Charles Davis discusses BBVA Compass’s digital
banking and marketing strategy with senior vice president and
director of mobile banking and internet strategies, Alejandro
Carriles, who stresses the bank’s determination to develop its
mobile banking products in house instead of relying on vendors
Spanish banking titan BBVA stuck a toe into
the US retail banking market back in 2005 with the acquisition of
Laredo National Bank. Since then, it has snapped up two more Texas
banks followed by the 2007 deal to acquire Birmingham,
Alabama-based Compass Bancshares.
Today, BBVA Compass operates 716 US branches,
including 368 in Texas, 93 in Alabama, 79 in Arizona, 65 in
California, 45 in Florida, 38 in Colorado and 21 in New Mexico.
BBVA Compass ranks among the largest banks in
Alabama (third), Texas (fourth) and Arizona (fifth) and nationally,
ranks as the 23rd-largest bank as measured by deposits (see
Its US operations have emerged as a strategic
bulwark against the volatility of its Spanish base, and now also
serve as a major font of innovation in mobile banking, developing
cutting-edge tools in collaboration with its Spanish parent that
can be rapidly deployed throughout the bank.
The bank’s mobile banking development team,
led by Alejandro Carriles, senior vice president and director of
Mobile Banking and Internet Strategies, has launched app after app
in recent months, as the bank seeks to maximize the number of
customers banking by smartphones and tablets.
The flurry of launches followed a year of
intense in-house development after BBVA Compass decided to end its
reliance on vendors and develop its mobile banking products
organically, says Carriles.
development in house was a huge decision, but we found that
whenever we came up with a feature that a vendor liked, they’d be
rolling it out at all of their client banks, or if they couldn’t
roll it out across their client base, it would cost us a fortune,”
he tells RBI.
The complexity, he said, lay not in the app
development – “that’s relatively straightforward work”, he says –
but in making the apps talk across channels and throughout the
bank’s core banking infrastructure, even in the middle of a massive
bank-wide core upgrade.
“We keep saying that it’s like replacing an
engine on a plane in mid flight.
“We had to develop our own middleware to talk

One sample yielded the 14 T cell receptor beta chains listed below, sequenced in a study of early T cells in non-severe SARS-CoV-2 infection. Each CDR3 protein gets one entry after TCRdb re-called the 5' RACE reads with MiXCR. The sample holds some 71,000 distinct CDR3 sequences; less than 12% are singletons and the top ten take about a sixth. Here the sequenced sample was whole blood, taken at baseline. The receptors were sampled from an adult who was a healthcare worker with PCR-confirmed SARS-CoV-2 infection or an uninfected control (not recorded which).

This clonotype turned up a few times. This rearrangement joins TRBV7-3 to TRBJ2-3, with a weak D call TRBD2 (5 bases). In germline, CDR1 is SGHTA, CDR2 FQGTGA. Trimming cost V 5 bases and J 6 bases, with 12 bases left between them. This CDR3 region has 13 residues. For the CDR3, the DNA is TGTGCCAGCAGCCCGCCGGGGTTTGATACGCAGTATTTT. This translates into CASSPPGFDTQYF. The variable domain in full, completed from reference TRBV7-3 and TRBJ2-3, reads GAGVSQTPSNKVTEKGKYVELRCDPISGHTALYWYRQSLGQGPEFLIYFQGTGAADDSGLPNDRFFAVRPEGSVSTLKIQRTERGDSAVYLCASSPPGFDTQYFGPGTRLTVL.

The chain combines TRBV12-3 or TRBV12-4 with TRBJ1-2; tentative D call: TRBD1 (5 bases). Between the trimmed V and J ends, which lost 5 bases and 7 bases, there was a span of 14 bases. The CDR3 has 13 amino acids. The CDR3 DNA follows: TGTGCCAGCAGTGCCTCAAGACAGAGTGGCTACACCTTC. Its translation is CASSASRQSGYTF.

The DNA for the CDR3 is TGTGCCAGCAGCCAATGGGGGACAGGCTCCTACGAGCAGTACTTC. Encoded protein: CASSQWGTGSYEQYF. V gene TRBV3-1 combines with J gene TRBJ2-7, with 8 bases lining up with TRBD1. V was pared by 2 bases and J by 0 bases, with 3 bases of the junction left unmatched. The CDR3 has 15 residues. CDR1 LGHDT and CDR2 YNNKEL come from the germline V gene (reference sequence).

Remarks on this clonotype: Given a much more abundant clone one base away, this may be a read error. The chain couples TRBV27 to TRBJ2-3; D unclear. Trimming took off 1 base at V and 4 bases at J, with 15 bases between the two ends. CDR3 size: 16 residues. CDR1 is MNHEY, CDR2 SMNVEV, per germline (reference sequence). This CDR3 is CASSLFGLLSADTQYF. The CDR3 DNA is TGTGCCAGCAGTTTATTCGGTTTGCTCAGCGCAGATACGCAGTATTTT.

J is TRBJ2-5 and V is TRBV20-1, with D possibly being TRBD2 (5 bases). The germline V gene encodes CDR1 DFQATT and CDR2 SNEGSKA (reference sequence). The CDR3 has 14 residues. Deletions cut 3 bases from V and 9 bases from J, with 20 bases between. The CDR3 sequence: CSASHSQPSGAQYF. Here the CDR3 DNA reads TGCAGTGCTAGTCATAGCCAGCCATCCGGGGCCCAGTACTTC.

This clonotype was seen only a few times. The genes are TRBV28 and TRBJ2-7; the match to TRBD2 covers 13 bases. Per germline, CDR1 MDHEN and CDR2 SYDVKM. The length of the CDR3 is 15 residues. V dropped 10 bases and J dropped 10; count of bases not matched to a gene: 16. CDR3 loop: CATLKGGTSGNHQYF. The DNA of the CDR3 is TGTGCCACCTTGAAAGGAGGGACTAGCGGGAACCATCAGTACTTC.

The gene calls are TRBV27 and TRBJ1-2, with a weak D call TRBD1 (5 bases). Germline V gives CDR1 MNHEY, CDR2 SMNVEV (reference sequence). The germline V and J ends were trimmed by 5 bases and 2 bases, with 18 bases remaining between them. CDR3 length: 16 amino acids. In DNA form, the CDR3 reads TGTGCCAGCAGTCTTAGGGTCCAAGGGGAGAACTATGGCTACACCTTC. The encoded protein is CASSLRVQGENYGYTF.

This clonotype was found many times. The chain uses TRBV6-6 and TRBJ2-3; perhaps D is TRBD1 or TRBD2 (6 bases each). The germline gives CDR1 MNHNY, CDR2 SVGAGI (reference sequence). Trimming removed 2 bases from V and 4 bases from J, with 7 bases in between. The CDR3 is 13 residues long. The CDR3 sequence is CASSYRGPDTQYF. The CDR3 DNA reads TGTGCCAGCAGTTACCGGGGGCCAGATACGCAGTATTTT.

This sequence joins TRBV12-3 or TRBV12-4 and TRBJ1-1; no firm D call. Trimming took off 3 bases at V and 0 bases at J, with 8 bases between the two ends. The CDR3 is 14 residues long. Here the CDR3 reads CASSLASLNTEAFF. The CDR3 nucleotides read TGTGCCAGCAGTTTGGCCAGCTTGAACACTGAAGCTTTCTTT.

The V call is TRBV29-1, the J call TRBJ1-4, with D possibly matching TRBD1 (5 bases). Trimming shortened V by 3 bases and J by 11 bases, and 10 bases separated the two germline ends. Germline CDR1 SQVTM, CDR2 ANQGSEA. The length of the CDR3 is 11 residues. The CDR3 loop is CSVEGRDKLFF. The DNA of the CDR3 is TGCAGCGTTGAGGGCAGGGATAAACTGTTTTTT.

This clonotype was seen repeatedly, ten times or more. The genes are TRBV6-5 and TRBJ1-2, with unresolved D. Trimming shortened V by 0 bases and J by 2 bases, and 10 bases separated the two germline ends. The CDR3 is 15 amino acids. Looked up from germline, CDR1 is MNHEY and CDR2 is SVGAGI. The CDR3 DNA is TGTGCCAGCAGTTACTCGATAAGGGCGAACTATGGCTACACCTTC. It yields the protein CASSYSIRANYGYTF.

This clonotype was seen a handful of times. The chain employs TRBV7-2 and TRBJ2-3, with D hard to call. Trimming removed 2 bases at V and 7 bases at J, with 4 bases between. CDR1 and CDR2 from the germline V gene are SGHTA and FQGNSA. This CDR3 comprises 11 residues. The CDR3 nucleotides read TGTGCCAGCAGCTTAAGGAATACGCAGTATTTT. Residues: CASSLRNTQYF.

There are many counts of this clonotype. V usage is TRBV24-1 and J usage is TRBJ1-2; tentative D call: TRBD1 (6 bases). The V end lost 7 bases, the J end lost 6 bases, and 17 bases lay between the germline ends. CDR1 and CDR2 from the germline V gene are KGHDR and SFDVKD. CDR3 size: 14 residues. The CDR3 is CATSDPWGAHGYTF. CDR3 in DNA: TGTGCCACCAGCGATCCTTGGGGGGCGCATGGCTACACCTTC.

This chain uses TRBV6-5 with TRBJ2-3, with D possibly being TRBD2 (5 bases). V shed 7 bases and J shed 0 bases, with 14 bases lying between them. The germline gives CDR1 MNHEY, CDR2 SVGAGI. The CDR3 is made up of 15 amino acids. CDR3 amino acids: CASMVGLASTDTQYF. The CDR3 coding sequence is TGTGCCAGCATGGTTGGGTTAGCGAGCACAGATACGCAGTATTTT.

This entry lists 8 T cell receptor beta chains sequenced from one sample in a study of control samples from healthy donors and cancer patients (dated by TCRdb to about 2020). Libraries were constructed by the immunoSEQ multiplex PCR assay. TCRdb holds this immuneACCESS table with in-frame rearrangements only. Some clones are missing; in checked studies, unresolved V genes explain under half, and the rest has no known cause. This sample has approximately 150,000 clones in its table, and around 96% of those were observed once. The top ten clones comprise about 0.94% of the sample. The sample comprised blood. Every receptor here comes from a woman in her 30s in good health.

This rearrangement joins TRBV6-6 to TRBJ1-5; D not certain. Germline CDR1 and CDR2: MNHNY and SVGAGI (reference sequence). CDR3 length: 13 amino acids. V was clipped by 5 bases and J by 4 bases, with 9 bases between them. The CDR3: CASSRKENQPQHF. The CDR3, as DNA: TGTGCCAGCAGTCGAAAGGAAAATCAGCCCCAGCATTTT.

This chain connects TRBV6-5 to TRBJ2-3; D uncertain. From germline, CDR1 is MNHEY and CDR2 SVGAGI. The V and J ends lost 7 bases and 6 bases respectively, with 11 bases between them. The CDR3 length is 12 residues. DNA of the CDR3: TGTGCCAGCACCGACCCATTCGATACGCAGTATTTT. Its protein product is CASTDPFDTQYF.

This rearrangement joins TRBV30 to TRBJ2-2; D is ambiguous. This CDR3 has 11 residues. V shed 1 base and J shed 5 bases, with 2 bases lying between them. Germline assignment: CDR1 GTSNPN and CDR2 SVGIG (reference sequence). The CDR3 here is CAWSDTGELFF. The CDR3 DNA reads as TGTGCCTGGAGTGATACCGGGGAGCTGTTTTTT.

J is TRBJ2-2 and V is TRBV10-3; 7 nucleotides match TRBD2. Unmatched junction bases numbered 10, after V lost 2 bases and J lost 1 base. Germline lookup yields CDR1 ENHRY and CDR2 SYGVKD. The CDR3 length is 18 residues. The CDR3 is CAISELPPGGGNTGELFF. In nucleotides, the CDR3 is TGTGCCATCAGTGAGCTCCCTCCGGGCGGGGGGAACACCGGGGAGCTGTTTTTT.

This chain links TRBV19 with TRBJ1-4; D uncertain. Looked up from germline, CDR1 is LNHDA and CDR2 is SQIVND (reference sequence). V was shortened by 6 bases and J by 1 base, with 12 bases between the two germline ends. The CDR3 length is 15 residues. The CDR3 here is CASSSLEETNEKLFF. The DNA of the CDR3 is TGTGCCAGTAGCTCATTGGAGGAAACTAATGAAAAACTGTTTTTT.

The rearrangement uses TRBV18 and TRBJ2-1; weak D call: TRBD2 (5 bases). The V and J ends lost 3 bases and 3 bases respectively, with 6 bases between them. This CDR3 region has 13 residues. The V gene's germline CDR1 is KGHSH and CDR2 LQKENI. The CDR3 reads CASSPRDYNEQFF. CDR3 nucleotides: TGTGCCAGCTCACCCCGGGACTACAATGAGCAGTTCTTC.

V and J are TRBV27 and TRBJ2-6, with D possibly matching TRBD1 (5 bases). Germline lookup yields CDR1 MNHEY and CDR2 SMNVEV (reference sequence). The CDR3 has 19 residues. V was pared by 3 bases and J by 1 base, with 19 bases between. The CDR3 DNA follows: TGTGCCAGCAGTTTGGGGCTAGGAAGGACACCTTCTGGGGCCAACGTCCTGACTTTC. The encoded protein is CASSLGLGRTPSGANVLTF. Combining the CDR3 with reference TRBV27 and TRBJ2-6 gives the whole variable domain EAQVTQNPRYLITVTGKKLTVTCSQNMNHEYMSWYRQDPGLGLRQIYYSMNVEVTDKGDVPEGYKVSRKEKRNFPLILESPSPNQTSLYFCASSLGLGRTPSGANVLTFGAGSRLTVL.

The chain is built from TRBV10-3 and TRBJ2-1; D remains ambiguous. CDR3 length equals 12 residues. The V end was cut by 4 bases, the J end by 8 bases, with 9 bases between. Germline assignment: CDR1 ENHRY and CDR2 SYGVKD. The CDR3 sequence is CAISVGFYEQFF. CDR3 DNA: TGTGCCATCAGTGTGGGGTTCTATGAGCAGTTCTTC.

to our core banking system, and to the new core system.”
Having built the chassis for mobile, the bank
launched its version 2.0 app, the industry’s first app that enables
customers without an online banking account to enrol in mobile
Opening up the mobile banking market to
non-web customers has resulted in a whole new wave of adoption.
This is particularly important for attracting younger customers,
many of whom are interested in mobile banking but have little
interest in the web-based channel.
“In the past year, we’ve found that 36% of new
mobile users were non-web customers,” says Carriles.
“These are younger, straight-to-smartphone
customers, and they have no interest in the online channel on the
web, only phones and tablets. We must treat the mobile channel as
separate and distinct from the online channel. Would we make a
customer see a teller to get permission to use an ATM?
Carriles’ team also recently unveiled version
2.0 of its Android app, as well as a new iPad app, both of which
also allow non-web customers to enroll in mobile banking.
Over the last two years, the bank’s Mobile
Strategies team has launched native apps for the iPhone,
BlackBerry, Android, iPad and PlayBook. Developing the apps in
house makes it easier to add new features based on incoming
customer feedback, he says.
That feedback has proved vital in upgrades to
the mobile banking apps. For example,
BBVA Compass made alignment of the
functionality and the appearance of all of their mobile apps a
priority because customers made it clear that uniformity of
experience was important to them.
That feedback also led to a major feature
separating BBVA Compass apps from the competition: an iTunes-like
appearance, heavy on the scrolling and light on the need for
“In our mobile apps, if you want to look at images of
cheques, you simply get a stack of them and thumb through them on
“This came straight from the customer
The apps allow users to pay bills as well as
view cheque images, transaction receipts, account charts and
payments, and each loads to a full screen and features
high-definition imagery that rival the most attractive digital
As it has added apps on different platforms,
BBVA Compass also has worked to increase its mobile base. A “text
to download” campaign, in which customers could simply send a text
message to ‘4BBVA’ to register to use mobile banking, helped grow
the bank’s mobile base more than sixfold in the past two years.
From June 2011 to June 2012, the mobile base increased by 83%.
Next in the BBVA Compass testing lab: a
virtual personal assistant, Lola, that works like Apple’s Siri, but
for banking-related questions. SRI International, the company that
built Siri, is working with BBVA on Lola, which can not only
retrieve a customer’s bank balance but also can open new accounts
and text chat.
Lola, currently being tested at BBVA Compass,
can answer a whole host of questions, from when the next payment on
a loan is due to what current interest rates look like on auto
All of this innovation is less about
offloading bricks-and-mortar transactions and more about enriching
non-human interaction, says Carriles.
“What we want to do is create human-like
experiences, regardless of channel.
“It certainly helps us, distribution costwise,
if we can take a couple of million phone calls from people checking
account balances and move those towards mobile, but it is at least
important that it makes sense to the customer and that it makes an
even better transaction than the phone,” Carriles adds.
“If we aren’t elevating the transaction
quality, then it all doesn’t make sense.”